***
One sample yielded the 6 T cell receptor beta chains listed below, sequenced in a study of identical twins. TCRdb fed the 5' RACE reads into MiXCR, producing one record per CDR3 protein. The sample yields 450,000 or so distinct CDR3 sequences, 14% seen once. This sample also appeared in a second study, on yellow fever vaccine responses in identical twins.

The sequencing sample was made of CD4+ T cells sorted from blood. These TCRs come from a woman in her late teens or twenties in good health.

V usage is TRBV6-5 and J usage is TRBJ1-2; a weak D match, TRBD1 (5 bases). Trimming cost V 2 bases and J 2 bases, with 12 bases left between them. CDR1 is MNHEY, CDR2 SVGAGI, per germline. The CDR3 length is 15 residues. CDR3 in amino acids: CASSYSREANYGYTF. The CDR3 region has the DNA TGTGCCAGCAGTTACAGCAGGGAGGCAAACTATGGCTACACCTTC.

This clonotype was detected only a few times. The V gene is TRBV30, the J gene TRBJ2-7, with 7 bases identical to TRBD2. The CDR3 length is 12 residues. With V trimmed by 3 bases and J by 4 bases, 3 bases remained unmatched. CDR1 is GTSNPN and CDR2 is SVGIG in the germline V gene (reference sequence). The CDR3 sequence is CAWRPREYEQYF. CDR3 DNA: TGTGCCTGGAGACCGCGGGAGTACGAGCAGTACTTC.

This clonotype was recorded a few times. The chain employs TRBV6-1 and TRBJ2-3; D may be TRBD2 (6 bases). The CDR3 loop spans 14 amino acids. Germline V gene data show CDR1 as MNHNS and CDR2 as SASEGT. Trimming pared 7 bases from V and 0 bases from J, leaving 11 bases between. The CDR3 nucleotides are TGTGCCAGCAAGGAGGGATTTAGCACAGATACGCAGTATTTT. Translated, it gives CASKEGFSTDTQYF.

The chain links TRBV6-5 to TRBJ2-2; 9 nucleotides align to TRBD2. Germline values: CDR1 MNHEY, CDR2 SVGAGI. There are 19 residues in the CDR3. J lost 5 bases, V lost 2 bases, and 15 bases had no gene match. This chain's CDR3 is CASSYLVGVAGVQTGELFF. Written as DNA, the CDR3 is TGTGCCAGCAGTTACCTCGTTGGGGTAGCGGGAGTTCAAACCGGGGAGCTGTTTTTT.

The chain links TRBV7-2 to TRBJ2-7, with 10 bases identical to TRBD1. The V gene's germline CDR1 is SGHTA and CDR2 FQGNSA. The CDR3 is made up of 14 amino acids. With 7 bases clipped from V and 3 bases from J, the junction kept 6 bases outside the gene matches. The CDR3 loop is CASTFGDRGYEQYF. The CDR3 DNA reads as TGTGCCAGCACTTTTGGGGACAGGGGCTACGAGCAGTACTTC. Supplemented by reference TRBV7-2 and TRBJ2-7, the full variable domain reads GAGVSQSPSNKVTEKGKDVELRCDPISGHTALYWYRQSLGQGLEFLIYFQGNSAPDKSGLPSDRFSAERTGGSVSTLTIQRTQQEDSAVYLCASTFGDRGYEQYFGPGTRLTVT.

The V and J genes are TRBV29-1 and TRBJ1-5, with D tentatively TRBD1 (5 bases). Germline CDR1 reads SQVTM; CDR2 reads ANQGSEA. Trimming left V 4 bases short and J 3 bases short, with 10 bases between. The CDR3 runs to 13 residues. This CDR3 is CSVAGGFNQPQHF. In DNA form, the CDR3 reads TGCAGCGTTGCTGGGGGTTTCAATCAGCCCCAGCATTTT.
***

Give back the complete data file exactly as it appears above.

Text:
One sample yielded the 6 T cell receptor beta chains listed below, sequenced in a study of identical twins. TCRdb fed the 5' RACE reads into MiXCR, producing one record per CDR3 protein. The sample yields 450,000 or so distinct CDR3 sequences, 14% seen once. This sample also appeared in a second study, on yellow fever vaccine responses in identical twins.

The sequencing sample was made of CD4+ T cells sorted from blood. These TCRs come from a woman in her late teens or twenties in good health.

V usage is TRBV6-5 and J usage is TRBJ1-2; a weak D match, TRBD1 (5 bases). Trimming cost V 2 bases and J 2 bases, with 12 bases left between them. CDR1 is MNHEY, CDR2 SVGAGI, per germline. The CDR3 length is 15 residues. CDR3 in amino acids: CASSYSREANYGYTF. The CDR3 region has the DNA TGTGCCAGCAGTTACAGCAGGGAGGCAAACTATGGCTACACCTTC.

This clonotype was detected only a few times. The V gene is TRBV30, the J gene TRBJ2-7, with 7 bases identical to TRBD2. The CDR3 length is 12 residues. With V trimmed by 3 bases and J by 4 bases, 3 bases remained unmatched. CDR1 is GTSNPN and CDR2 is SVGIG in the germline V gene (reference sequence). The CDR3 sequence is CAWRPREYEQYF. CDR3 DNA: TGTGCCTGGAGACCGCGGGAGTACGAGCAGTACTTC.

This clonotype was recorded a few times. The chain employs TRBV6-1 and TRBJ2-3; D may be TRBD2 (6 bases). The CDR3 loop spans 14 amino acids. Germline V gene data show CDR1 as MNHNS and CDR2 as SASEGT. Trimming pared 7 bases from V and 0 bases from J, leaving 11 bases between. The CDR3 nucleotides are TGTGCCAGCAAGGAGGGATTTAGCACAGATACGCAGTATTTT. Translated, it gives CASKEGFSTDTQYF.

The chain links TRBV6-5 to TRBJ2-2; 9 nucleotides align to TRBD2. Germline values: CDR1 MNHEY, CDR2 SVGAGI. There are 19 residues in the CDR3. J lost 5 bases, V lost 2 bases, and 15 bases had no gene match. This chain's CDR3 is CASSYLVGVAGVQTGELFF. Written as DNA, the CDR3 is TGTGCCAGCAGTTACCTCGTTGGGGTAGCGGGAGTTCAAACCGGGGAGCTGTTTTTT.

The chain links TRBV7-2 to TRBJ2-7, with 10 bases identical to TRBD1. The V gene's germline CDR1 is SGHTA and CDR2 FQGNSA. The CDR3 is made up of 14 amino acids. With 7 bases clipped from V and 3 bases from J, the junction kept 6 bases outside the gene matches. The CDR3 loop is CASTFGDRGYEQYF. The CDR3 DNA reads as TGTGCCAGCACTTTTGGGGACAGGGGCTACGAGCAGTACTTC. Supplemented by reference TRBV7-2 and TRBJ2-7, the full variable domain reads GAGVSQSPSNKVTEKGKDVELRCDPISGHTALYWYRQSLGQGLEFLIYFQGNSAPDKSGLPSDRFSAERTGGSVSTLTIQRTQQEDSAVYLCASTFGDRGYEQYFGPGTRLTVT.

The V and J genes are TRBV29-1 and TRBJ1-5, with D tentatively TRBD1 (5 bases). Germline CDR1 reads SQVTM; CDR2 reads ANQGSEA. Trimming left V 4 bases short and J 3 bases short, with 10 bases between. The CDR3 runs to 13 residues. This CDR3 is CSVAGGFNQPQHF. In DNA form, the CDR3 reads TGCAGCGTTGCTGGGGGTTTCAATCAGCCCCAGCATTTT.